Key Terms Anthrax Antiseptic Asepsis Autoclave Contaminated Disinfectant Local infection OSHA Pathogen Standard precautions Sterile Systemic infection Transmission based precaution
Objectives Upon completion of this lesson, students will be able to: Differentiate between the modes of transmission Determine methods for breaking the chain of infection Select and use PPE in health care settings Assess the appropriate circumstances for when each type of PPE should be used Correctly demonstrate how to don and remove PPE
Engage What is the biggest challenge for healthcare workers when using personal protective equipment (PPE)? Do you think the PPE provides the proper protection for healthcare workers? What type of PPE do you think is used most frequently by healthcare workers? What are the biggest mistakes that you think healthcare workers make when wearing PPE?
The Chain of Infection An interaction of microorganisms that cause disease with the environment and the host. Elements: Disease microbe (agent) Reservoir where the microorganism can live Way of exit or escape from the reservoir Way for transmission or transfer to the host Way of entry into the host Susceptible (vulnerable) host
Methods of Transmission Airborne Diseases that are spread through the air (chickenpox, measles, TB) Droplet Diseases spread by droplets, as in a sneeze or cough (pneumonia, influenza, types of meningitis) Contact Diseases spread by contact with infected skin or objects (herpes, impetigo, scabies, AIDS, MRSA) Reverse or Protective Isolation Direct or indirect through an inanimate object (*protects the patient from the health care worker) Necessary for patients with deficient/suppressed immune systems (AIDS, transplant, cancer chemo patients)
Antibiotic-Resistant Diseases In 2005, the Centers for Disease Control Prevention (CDC) listed eight diseases exhibiting antibiotic resistance. Methicillin-resistant Staphylococcus aureus (MRSA) Most relevant nosocomial pathogen in the United States Main mode of transmission is on hands
Infection Symptomatic Asymptomatic Local infection: limited to a small area of the body Redness Heat Swelling Pain fluid Systemic infection: located throughout the body Fever Chills Pain Ache or tenderness General feeling of tiredness Night sweats
Defense Systems of the Body First line of defense is the skin. Acts as a barrier to prevent microorganisms from entering the body Second line of defense is the action of the phagocytic cells of the immune system. Immune system prevents infection by producing antibodies and antitoxins to combat the action of pathogens that enter the body. Immunity can be inborn or acquired People are born with an innate immunity to some organisms. Acquired immunity results when the body produces cell or antibodies to combat a specific organism Immunity to some microorganisms results from administering a vaccine.
Principles of Asepsis Medical asepsis can be evaluated on three levels: Antiseptics, which inhibit the growth of bacteria Can be used on the skin Disinfectants, which are agents that destroy most bacteria and viruses Agents can be caustic or harmful to the skin. Disinfection can be accomplished by boiling and by using chemical agents. Sterility, also referred to as surgical asepsis, is a state of sterility or the use of sterile technique.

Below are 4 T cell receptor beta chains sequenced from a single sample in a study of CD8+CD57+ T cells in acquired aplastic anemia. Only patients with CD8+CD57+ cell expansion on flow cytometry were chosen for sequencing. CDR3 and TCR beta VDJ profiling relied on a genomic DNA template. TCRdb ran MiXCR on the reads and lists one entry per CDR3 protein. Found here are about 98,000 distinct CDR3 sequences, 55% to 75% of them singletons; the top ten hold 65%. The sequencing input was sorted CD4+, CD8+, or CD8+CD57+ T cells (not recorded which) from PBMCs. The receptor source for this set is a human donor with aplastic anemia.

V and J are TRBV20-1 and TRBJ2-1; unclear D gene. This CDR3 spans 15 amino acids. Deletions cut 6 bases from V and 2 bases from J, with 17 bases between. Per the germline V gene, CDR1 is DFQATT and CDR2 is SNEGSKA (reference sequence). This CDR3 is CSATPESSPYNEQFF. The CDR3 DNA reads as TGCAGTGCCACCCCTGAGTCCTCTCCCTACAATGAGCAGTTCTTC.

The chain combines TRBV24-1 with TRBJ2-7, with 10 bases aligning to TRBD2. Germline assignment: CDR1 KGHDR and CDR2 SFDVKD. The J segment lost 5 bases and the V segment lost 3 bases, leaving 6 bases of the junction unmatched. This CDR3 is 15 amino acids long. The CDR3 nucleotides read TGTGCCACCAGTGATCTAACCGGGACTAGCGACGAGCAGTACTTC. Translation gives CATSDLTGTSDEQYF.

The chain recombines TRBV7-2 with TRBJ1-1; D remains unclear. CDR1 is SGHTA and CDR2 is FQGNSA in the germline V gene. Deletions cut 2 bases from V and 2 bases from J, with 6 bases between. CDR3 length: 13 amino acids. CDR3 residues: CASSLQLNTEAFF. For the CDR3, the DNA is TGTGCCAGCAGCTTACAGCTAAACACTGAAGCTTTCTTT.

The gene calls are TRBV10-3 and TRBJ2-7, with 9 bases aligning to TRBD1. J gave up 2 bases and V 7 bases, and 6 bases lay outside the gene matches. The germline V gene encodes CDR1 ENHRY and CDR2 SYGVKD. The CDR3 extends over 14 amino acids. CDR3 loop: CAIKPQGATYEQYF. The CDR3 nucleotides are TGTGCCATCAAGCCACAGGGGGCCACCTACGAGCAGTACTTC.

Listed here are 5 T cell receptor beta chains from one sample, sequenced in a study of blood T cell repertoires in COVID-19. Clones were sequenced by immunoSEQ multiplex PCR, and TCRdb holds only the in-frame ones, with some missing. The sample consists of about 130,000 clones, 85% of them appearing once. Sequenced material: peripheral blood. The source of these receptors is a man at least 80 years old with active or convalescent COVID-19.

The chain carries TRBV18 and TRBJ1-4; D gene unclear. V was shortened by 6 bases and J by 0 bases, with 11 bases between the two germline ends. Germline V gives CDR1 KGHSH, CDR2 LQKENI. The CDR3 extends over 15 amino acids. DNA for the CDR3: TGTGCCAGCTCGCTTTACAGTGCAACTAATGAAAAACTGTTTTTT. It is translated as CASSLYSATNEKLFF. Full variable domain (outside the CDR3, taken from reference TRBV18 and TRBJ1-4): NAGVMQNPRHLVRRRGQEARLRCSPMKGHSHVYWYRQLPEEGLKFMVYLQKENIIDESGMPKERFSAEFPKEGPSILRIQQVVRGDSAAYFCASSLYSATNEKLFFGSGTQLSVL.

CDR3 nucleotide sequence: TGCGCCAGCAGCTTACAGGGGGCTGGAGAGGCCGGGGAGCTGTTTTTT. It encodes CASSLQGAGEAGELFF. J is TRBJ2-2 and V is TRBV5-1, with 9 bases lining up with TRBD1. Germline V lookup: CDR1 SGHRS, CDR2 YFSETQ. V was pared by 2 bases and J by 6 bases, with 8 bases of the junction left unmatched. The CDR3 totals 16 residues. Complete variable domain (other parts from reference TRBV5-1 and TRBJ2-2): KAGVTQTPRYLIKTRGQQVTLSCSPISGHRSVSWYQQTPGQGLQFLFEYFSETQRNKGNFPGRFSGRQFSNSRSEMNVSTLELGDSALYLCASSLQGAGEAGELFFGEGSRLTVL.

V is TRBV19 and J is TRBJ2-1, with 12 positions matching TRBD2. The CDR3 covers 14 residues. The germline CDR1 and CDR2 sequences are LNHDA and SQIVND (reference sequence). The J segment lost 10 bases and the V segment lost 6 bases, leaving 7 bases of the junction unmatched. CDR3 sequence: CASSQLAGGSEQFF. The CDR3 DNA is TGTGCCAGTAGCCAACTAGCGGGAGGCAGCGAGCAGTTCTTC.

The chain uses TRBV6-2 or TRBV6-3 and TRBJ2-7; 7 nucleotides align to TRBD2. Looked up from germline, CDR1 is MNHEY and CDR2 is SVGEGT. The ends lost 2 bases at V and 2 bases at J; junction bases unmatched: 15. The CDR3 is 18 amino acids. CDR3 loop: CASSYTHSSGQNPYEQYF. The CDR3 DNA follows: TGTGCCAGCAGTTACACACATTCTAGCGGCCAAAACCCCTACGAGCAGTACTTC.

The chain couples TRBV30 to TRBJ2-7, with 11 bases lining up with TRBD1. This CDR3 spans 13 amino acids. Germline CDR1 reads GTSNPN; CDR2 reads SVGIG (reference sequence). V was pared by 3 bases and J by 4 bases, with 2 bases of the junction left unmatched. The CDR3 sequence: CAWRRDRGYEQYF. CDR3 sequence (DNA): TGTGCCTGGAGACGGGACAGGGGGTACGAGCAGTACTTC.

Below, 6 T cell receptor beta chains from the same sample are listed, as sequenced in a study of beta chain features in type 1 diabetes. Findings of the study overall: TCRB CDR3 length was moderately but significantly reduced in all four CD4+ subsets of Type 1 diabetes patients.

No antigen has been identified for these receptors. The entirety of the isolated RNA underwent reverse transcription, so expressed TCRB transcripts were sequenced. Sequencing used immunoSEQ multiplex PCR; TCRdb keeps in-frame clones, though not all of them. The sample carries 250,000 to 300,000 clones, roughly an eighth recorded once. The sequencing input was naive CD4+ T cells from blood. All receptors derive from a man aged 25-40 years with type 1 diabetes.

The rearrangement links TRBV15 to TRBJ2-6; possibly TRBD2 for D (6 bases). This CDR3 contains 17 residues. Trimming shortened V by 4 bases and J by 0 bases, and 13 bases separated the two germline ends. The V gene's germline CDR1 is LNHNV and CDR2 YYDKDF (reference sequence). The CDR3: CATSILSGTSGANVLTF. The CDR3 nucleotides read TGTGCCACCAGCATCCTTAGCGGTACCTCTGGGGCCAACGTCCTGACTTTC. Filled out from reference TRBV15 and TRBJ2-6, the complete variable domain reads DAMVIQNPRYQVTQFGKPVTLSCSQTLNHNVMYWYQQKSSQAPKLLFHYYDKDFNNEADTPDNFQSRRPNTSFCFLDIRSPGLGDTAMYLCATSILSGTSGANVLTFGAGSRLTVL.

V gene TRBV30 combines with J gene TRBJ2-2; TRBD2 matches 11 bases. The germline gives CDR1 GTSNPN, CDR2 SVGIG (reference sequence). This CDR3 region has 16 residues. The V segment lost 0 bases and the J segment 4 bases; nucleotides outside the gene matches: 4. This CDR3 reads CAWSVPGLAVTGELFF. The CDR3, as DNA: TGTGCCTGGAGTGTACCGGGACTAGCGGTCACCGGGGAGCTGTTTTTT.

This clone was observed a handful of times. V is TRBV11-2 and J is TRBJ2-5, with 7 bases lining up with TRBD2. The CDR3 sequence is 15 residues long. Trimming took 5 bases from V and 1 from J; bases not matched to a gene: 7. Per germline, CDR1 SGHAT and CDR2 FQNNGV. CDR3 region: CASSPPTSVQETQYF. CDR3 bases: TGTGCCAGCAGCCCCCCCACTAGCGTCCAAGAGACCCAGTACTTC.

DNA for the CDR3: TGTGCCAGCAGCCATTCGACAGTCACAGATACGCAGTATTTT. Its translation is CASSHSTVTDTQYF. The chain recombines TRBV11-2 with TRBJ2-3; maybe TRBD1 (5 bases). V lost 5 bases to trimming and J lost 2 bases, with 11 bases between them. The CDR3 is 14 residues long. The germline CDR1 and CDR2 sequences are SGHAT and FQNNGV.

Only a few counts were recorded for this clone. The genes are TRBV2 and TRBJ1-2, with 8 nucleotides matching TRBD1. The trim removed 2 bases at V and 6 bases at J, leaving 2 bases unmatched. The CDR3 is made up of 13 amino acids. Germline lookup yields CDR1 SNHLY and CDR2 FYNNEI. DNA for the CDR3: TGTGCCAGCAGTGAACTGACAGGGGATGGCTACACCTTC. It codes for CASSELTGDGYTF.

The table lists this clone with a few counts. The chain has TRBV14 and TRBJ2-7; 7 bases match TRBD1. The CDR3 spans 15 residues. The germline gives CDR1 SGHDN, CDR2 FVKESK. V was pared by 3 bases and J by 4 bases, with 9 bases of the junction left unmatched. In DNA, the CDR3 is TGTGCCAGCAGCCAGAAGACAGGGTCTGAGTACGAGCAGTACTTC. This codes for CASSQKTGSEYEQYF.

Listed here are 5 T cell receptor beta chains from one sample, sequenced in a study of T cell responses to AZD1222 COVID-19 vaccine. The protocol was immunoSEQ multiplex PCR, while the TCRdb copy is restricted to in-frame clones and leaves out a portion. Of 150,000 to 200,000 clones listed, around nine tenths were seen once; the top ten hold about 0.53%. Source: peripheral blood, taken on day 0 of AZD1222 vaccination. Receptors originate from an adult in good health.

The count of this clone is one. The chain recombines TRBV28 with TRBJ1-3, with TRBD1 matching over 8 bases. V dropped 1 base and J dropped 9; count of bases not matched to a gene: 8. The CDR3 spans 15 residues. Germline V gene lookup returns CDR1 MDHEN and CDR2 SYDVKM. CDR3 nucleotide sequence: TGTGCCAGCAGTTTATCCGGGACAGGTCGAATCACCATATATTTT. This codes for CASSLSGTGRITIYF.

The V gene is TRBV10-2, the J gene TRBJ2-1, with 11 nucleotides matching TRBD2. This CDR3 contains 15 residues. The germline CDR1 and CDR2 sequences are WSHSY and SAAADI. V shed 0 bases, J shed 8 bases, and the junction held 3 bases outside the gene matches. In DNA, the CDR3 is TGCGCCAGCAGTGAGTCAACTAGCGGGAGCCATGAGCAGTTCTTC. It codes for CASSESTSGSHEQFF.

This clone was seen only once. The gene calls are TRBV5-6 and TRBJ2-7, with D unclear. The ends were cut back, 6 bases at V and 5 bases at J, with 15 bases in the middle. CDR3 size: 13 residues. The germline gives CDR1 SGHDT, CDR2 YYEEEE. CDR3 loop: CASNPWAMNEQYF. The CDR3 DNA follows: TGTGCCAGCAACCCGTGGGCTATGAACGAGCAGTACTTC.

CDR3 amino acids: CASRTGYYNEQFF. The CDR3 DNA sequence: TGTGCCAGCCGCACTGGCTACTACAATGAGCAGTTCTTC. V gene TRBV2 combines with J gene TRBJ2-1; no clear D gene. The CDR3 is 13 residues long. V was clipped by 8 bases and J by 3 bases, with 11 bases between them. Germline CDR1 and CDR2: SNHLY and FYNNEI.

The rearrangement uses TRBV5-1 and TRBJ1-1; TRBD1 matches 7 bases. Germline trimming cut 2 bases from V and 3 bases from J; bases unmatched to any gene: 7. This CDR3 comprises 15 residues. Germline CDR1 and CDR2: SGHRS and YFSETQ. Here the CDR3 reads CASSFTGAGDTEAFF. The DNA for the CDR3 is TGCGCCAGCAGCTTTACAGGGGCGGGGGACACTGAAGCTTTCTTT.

Isolation Precautions Standard Isolation Precautions: Equipment and methods that prevent the transmission of microorganisms from one person to another. Established early in the AIDS epidemic Prior to the diagnosis of AIDS, PPE was used only in identified infectious people. These are applied to all patients/residents at all times because not all diseases are readily observable. Transmission-Based Precautions are applied to patients with known or suspected infections.
Standard Precaution Procedure Gloves should be worn at all times; hands should be washed for a minimum of 20 seconds and gloves changed when moving from one patient to another. Depending on activity performed with patient, nature of patient’s illness, amount of exposure to fluids, other PPE should be worn. Needles should never be capped All sharps should be disposed of immediately in biohazardous puncture proof sharps containers located in each room. Never carry needles or sharps from one location to another. All unknown spills or waste should be treated as potentially hazardous
Personal Protective Equipment (PPE) Used in Universal Precautions Gloves Mask Respirator Goggles Face shields Gowns Cap
Handwashing for HC Workers Hands are washed thoroughly At the beginning of the work period Between each client contact Before and after eating Before and after using the restroom Before leaving the work environment Gloves are worn AT ALL TIMES when contact is made with body fluids, mucous membranes, or wet secretions.
Handwashing Technique FIGURE 3-2 Handwashing technique. A, Keep the hands lower than the arms during the procedure. (From Kinn MF, Woods M: The medical assistant, ed 8, Philadelphia, 1999, Saunders.)
Handwashing Technique FIGURE 3-2 Handwashing technique. B, In addition to soap and water, friction or rubbing also cleans the skin. (From Kinn MF, Woods M: The medical assistant, ed 8, Philadelphia, 1999, Saunders.)
Handwashing Technique FIGURE 3-2 Handwashing technique C, Rinsing hands thoroughly prevents skin irritation from soap. (From Kinn MF, Woods M: The medical assistant, ed 8, Philadelphia, 1999, Saunders.)
Occupational Safety and Health Administration (OSHA) Regulations To establish standards of safety for the workplace and to enforce the standards To research and provide documentation to OSHA regarding the safe level of exposure to hazards in the workplace